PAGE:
...If to "know" has two meanings, one Dynamic context and one Static, then it would be important to elaborate apon this and clarify it. If "pre-conceptual" is taken to mean "before understanding" then we must be careful how we use it and not to pose a contrary position by essentially making the claim that we can posess an understanding before understanding.
Elaborate and clarify? It's almost hard to believe that anyone is still confused about this.
Yes, pre-conceptual means prior to concepts. DQ is pre-conceptual experience. Experience is something you "know" in the sense that you go through it, you suffer or enjoy it. It happens to you and so of course you know it. Hopefully you know what it's like to be you from first hand experience. This is an intimate sort of thing.
Concepts, on the other hand, are products of reflective thought. This sort of verbal and conceptual knowledge is public and can be passed around, etc..
I don't really see the problem. Pirsig language seems as clear and plain as it can be. Like I said, I'm astonished at the level of confusion around this basic distinction. It seems kinda crazy. Seriously, please tell me if the distinction is clear or not. And if not, please explain why. Is Pirsig confusing when he says...
"Quality doesn't have to be defined. You understand it without definition, ahead of definition. Quality is a direct experience independent of and prior to intellectual abstractions." "Quality is essentially outside definition"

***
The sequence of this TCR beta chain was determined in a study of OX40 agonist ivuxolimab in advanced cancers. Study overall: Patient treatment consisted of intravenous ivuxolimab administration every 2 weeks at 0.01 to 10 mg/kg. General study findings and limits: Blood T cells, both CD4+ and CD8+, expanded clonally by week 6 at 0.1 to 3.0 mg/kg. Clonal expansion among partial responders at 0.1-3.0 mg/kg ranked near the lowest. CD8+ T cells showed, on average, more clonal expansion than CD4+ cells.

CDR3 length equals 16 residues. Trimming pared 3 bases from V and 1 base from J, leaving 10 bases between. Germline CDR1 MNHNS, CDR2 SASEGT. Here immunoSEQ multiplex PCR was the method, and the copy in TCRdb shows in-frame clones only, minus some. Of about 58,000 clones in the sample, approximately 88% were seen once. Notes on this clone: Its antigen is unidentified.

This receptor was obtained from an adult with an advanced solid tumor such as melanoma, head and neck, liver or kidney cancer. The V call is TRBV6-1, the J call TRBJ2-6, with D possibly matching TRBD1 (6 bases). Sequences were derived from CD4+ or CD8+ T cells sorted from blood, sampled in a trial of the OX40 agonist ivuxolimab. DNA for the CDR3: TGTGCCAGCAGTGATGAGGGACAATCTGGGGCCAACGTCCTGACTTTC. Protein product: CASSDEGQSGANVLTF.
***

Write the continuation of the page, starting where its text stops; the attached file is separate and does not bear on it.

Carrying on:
"A metaphysics must be divisible, definable and knowable, or there isn't any metaphysics. ..metaphysics is essentially a kind of dialectical definition..."
That's all there is to it. Pre-conceptual and then conceptual. There are just two elements and the latter follows from the former. "Quality comes first, then you figure out why."
Let me first say this stems from a conversation I had recently in where the person I was speaking with asked
how it is that you can understand something prior to conception when to understand and to concieve are
essentially the same thing and I really had a hard time coming back with a sound explanation that did'nt sound
like I was playing semantics. I have to say that in response to the quote being clear about what is meant by
"Knowing", they really are not that clear, the first one addresses the intellectual level which involves the
manipulation of abstract symbols that have no corresponding experience which doesent apply to abstractions
that DO have a corresponding experience, Now Eric (the person I was talking to) a nuerologist, said that
he could see how drawing this distincion was useful but it was not very accurate in that it be reduced to the
term "pre-conceptual" because he states, "that is clearly not the case, one could'nt function at all without a
conceptual understanding of experience.".."we'd be meat with eyes".Saying that it would be best to say
pre-intellectual not pre-conceptual if thats what you are really saying is the distinction.